William Cornwallis-West (1835-1917) was born in Florence, the youngest child of Frederick West of Ruthin Castle, Denbighshire. Following his education – at Eton and Lincoln’s Inn – he returned to Florence and developed his talent as a painter, gaining a reputation as a copyist, and also collecting. On the early death of his elder brother, Frederick, in 1868, he succeeded to the estate of Ruthin, and four years later married 17-year-old Mary Fitzpatrick, who would become a leading socialite (and have an affair with the Prince of Wales). they shared their time between Ruthin and 49 Eaton Place.
West became High Sheriff of Denbighshire (1872), Lord-Lieutenant of Denbighshire (1872-1917), a Justice of the Peace and Honorary Colonel in the 4th battalion of the Royal Welch Fusiliers, and was awarded the Royal Naval Volunteer Reserve Officers’ decoration. In 1885 he was returned to parliament for Denbighshire West, a seat he held until 1892, first as a Liberal and then as a Liberal Unionist.
On the death of his mother in 1886, West came into possession of Newlands Manor, Lymington, Hampshire, and attempted to develop the resort of Milford on Sea in emulation of the Duke of Devonshire’s project at Eastbourne.
His children included George, who was the second husband of Jennie Jerome, mother of Winston Churchill, and then the second husband of the actress, Mrs Patrick Campbell; Daisy, Princess of Pless; and Constance Edwina, Duchess of Westminster.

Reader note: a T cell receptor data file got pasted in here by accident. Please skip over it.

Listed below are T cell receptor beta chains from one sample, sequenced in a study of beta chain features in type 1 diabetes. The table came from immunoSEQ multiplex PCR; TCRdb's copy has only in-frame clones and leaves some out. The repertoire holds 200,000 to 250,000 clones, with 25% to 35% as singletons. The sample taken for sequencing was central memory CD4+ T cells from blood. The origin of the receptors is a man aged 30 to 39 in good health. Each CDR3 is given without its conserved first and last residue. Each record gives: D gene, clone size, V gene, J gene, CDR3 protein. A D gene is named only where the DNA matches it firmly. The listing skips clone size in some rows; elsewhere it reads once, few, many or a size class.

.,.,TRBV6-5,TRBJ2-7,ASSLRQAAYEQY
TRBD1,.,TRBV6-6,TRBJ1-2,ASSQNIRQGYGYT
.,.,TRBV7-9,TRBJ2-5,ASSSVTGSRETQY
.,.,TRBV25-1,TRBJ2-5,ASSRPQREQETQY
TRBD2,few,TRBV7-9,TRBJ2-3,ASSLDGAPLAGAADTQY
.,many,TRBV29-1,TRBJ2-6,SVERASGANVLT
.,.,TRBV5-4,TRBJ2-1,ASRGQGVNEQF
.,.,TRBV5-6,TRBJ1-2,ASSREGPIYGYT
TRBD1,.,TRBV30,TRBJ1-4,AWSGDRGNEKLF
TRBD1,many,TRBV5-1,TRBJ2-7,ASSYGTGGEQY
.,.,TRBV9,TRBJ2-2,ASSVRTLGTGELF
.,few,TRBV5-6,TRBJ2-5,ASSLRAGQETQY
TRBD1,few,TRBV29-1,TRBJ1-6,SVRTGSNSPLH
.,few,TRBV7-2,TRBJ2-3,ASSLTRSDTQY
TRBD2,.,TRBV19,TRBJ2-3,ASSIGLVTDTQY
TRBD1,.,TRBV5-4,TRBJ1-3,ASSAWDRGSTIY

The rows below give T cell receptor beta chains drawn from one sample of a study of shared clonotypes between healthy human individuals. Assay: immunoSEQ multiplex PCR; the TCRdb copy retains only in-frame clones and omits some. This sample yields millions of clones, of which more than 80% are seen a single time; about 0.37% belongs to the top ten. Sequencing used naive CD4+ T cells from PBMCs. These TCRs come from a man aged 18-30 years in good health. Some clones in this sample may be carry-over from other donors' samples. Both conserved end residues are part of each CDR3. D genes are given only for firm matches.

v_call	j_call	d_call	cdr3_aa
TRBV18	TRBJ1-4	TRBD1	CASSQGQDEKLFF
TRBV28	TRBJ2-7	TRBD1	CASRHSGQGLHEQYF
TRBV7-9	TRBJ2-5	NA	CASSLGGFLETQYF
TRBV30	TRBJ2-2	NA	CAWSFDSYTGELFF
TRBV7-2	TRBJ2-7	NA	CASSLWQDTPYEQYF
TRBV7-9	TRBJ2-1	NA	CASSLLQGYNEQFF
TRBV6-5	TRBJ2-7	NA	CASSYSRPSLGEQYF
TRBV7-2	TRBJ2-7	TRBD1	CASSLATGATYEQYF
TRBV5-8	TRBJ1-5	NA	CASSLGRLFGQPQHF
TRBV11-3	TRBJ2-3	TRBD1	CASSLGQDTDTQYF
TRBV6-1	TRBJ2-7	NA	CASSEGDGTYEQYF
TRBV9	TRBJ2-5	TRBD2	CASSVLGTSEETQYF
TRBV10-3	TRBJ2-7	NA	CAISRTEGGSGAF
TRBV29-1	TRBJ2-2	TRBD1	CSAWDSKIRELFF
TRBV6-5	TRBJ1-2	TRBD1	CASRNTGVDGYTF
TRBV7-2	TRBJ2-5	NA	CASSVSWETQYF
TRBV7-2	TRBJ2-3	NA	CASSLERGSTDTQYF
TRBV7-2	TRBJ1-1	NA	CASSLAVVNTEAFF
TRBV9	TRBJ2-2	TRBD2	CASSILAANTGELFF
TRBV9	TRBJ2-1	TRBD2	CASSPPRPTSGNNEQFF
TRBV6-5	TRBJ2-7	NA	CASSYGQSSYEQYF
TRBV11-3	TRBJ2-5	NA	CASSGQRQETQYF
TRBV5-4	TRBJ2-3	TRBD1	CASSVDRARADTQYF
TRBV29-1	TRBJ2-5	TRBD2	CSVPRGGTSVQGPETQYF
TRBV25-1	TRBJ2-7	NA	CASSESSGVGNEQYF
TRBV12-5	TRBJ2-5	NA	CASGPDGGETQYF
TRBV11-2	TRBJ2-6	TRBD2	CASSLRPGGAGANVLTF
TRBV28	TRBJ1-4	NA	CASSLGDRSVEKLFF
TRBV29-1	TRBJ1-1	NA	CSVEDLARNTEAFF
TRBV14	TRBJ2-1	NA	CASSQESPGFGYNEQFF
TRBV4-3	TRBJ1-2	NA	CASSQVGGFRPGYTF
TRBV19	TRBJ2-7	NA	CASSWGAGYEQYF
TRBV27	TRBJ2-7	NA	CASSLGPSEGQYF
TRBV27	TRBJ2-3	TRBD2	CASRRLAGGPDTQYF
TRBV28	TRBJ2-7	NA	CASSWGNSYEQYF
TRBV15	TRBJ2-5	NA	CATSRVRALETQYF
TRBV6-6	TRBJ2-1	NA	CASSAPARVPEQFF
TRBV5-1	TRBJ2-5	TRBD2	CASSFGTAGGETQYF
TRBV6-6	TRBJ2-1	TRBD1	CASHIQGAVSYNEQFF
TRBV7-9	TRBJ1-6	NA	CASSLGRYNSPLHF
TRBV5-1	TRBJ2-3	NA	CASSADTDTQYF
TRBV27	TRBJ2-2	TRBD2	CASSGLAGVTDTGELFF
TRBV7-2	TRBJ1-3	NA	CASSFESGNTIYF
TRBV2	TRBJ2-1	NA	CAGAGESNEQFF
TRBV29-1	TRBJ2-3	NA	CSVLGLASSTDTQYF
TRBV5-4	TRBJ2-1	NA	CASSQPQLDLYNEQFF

“His father and his grandfather are Members of the Lower House; his great grand-father was a member of the Upper House; and his grandmother by judicious attention to business improved Newlands Manor (where he now lives when he is not at Ruthin Castle) into the estate which it now is. He thus began life seven-and-fifty years ago under promising conditions; which he nursed at Eton and at Lincoln's Inn until he burst upon the world of fashion as the husband of a beautiful lady. He has since been made Mayor of Ruthin, High Sheriff and Lord-Lieutenant of Denbighshire, and Honorary Colonel of the 1st Volunteer Battalion Royal Welsh Fusiliers; and having failed to enter Parliament as the chosen of Lymington or of West Cheshire, he began to represent the electors of West Denbighshire in 1885; and is like to be asked to-day to go on representing them so long as the new Parliament or himself shall last.
He has done something for the farmer and a good deal for the labourer by developing Milford-on-Sea, near Lymington, until it is able to support quite a big hotelful of visitors besides a number of residents. He takes an active interest in education; he is a County Councillor of rural Lymington, and, although he is a Liberal, he is a sturdy supporter of the Union. He also, as a man of taste who knows something of Art, promoted a successful Art Treasure Exhibition at Wrexham, which was presided over by the Duke of Westminster.
He is a discreet, generous, and hospitable gentleman, and he is the father-in-law of a Prince.”